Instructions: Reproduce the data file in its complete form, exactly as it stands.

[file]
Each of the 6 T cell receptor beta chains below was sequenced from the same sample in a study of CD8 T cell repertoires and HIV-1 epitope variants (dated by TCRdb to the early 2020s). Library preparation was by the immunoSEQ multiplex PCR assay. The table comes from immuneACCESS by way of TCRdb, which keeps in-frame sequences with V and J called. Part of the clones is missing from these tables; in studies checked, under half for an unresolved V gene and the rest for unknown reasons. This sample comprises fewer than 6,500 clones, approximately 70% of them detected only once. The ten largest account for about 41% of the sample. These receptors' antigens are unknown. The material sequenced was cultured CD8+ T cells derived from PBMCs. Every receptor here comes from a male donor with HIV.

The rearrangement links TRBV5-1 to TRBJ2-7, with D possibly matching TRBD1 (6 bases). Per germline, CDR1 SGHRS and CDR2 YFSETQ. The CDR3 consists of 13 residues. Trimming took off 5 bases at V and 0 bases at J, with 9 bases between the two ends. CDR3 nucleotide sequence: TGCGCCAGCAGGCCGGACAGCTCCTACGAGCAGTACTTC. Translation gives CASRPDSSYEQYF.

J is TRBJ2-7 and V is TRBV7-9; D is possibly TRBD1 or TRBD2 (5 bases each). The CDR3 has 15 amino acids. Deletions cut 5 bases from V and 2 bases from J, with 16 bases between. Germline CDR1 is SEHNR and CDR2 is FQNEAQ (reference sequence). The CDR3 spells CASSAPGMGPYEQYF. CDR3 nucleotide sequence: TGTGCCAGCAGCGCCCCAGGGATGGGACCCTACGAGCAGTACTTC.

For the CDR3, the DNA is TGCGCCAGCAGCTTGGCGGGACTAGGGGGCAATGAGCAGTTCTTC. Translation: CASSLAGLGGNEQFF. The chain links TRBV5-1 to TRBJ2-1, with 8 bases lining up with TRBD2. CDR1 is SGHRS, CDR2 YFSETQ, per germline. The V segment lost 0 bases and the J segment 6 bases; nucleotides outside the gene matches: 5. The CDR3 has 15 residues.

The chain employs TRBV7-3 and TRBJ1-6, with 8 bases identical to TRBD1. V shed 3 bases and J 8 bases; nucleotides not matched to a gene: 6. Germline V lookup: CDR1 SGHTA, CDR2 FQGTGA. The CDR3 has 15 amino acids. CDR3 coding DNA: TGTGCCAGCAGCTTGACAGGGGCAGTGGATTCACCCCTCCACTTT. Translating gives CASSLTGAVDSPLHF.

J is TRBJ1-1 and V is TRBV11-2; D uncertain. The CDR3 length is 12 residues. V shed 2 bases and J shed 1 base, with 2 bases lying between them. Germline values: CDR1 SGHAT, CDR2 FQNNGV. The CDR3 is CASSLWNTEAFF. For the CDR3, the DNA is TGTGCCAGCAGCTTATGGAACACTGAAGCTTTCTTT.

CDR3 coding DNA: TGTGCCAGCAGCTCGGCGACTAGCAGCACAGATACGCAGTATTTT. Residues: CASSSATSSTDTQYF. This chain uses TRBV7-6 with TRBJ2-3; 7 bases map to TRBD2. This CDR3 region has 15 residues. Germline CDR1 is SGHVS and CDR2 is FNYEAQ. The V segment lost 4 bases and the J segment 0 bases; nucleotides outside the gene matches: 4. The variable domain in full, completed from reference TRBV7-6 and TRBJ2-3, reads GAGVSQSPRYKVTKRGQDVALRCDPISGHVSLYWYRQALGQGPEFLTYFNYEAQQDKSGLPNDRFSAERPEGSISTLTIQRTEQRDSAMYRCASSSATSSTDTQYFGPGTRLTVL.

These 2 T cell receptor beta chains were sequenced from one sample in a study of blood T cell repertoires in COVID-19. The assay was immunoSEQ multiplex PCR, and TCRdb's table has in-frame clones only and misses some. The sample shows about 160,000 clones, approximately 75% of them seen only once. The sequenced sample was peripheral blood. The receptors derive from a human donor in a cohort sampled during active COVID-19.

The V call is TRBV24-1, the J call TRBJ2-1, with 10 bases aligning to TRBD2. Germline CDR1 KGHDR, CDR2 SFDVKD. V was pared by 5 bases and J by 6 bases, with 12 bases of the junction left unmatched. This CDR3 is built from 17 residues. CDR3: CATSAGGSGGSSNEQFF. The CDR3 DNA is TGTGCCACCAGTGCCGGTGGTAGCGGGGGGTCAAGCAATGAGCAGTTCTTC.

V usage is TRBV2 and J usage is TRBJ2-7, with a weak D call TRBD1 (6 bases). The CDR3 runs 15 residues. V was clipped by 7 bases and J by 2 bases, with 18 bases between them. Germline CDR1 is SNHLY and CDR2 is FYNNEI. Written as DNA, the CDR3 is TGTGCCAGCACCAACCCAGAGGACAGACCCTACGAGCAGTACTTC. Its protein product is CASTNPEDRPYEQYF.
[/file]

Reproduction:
Each of the 6 T cell receptor beta chains below was sequenced from the same sample in a study of CD8 T cell repertoires and HIV-1 epitope variants (dated by TCRdb to the early 2020s). Library preparation was by the immunoSEQ multiplex PCR assay. The table comes from immuneACCESS by way of TCRdb, which keeps in-frame sequences with V and J called. Part of the clones is missing from these tables; in studies checked, under half for an unresolved V gene and the rest for unknown reasons. This sample comprises fewer than 6,500 clones, approximately 70% of them detected only once. The ten largest account for about 41% of the sample. These receptors' antigens are unknown. The material sequenced was cultured CD8+ T cells derived from PBMCs. Every receptor here comes from a male donor with HIV.

The rearrangement links TRBV5-1 to TRBJ2-7, with D possibly matching TRBD1 (6 bases). Per germline, CDR1 SGHRS and CDR2 YFSETQ. The CDR3 consists of 13 residues. Trimming took off 5 bases at V and 0 bases at J, with 9 bases between the two ends. CDR3 nucleotide sequence: TGCGCCAGCAGGCCGGACAGCTCCTACGAGCAGTACTTC. Translation gives CASRPDSSYEQYF.

J is TRBJ2-7 and V is TRBV7-9; D is possibly TRBD1 or TRBD2 (5 bases each). The CDR3 has 15 amino acids. Deletions cut 5 bases from V and 2 bases from J, with 16 bases between. Germline CDR1 is SEHNR and CDR2 is FQNEAQ (reference sequence). The CDR3 spells CASSAPGMGPYEQYF. CDR3 nucleotide sequence: TGTGCCAGCAGCGCCCCAGGGATGGGACCCTACGAGCAGTACTTC.

For the CDR3, the DNA is TGCGCCAGCAGCTTGGCGGGACTAGGGGGCAATGAGCAGTTCTTC. Translation: CASSLAGLGGNEQFF. The chain links TRBV5-1 to TRBJ2-1, with 8 bases lining up with TRBD2. CDR1 is SGHRS, CDR2 YFSETQ, per germline. The V segment lost 0 bases and the J segment 6 bases; nucleotides outside the gene matches: 5. The CDR3 has 15 residues.

The chain employs TRBV7-3 and TRBJ1-6, with 8 bases identical to TRBD1. V shed 3 bases and J 8 bases; nucleotides not matched to a gene: 6. Germline V lookup: CDR1 SGHTA, CDR2 FQGTGA. The CDR3 has 15 amino acids. CDR3 coding DNA: TGTGCCAGCAGCTTGACAGGGGCAGTGGATTCACCCCTCCACTTT. Translating gives CASSLTGAVDSPLHF.

J is TRBJ1-1 and V is TRBV11-2; D uncertain. The CDR3 length is 12 residues. V shed 2 bases and J shed 1 base, with 2 bases lying between them. Germline values: CDR1 SGHAT, CDR2 FQNNGV. The CDR3 is CASSLWNTEAFF. For the CDR3, the DNA is TGTGCCAGCAGCTTATGGAACACTGAAGCTTTCTTT.

CDR3 coding DNA: TGTGCCAGCAGCTCGGCGACTAGCAGCACAGATACGCAGTATTTT. Residues: CASSSATSSTDTQYF. This chain uses TRBV7-6 with TRBJ2-3; 7 bases map to TRBD2. This CDR3 region has 15 residues. Germline CDR1 is SGHVS and CDR2 is FNYEAQ. The V segment lost 4 bases and the J segment 0 bases; nucleotides outside the gene matches: 4. The variable domain in full, completed from reference TRBV7-6 and TRBJ2-3, reads GAGVSQSPRYKVTKRGQDVALRCDPISGHVSLYWYRQALGQGPEFLTYFNYEAQQDKSGLPNDRFSAERPEGSISTLTIQRTEQRDSAMYRCASSSATSSTDTQYFGPGTRLTVL.

These 2 T cell receptor beta chains were sequenced from one sample in a study of blood T cell repertoires in COVID-19. The assay was immunoSEQ multiplex PCR, and TCRdb's table has in-frame clones only and misses some. The sample shows about 160,000 clones, approximately 75% of them seen only once. The sequenced sample was peripheral blood. The receptors derive from a human donor in a cohort sampled during active COVID-19.

The V call is TRBV24-1, the J call TRBJ2-1, with 10 bases aligning to TRBD2. Germline CDR1 KGHDR, CDR2 SFDVKD. V was pared by 5 bases and J by 6 bases, with 12 bases of the junction left unmatched. This CDR3 is built from 17 residues. CDR3: CATSAGGSGGSSNEQFF. The CDR3 DNA is TGTGCCACCAGTGCCGGTGGTAGCGGGGGGTCAAGCAATGAGCAGTTCTTC.

V usage is TRBV2 and J usage is TRBJ2-7, with a weak D call TRBD1 (6 bases). The CDR3 runs 15 residues. V was clipped by 7 bases and J by 2 bases, with 18 bases between them. Germline CDR1 is SNHLY and CDR2 is FYNNEI. Written as DNA, the CDR3 is TGTGCCAGCACCAACCCAGAGGACAGACCCTACGAGCAGTACTTC. Its protein product is CASTNPEDRPYEQYF.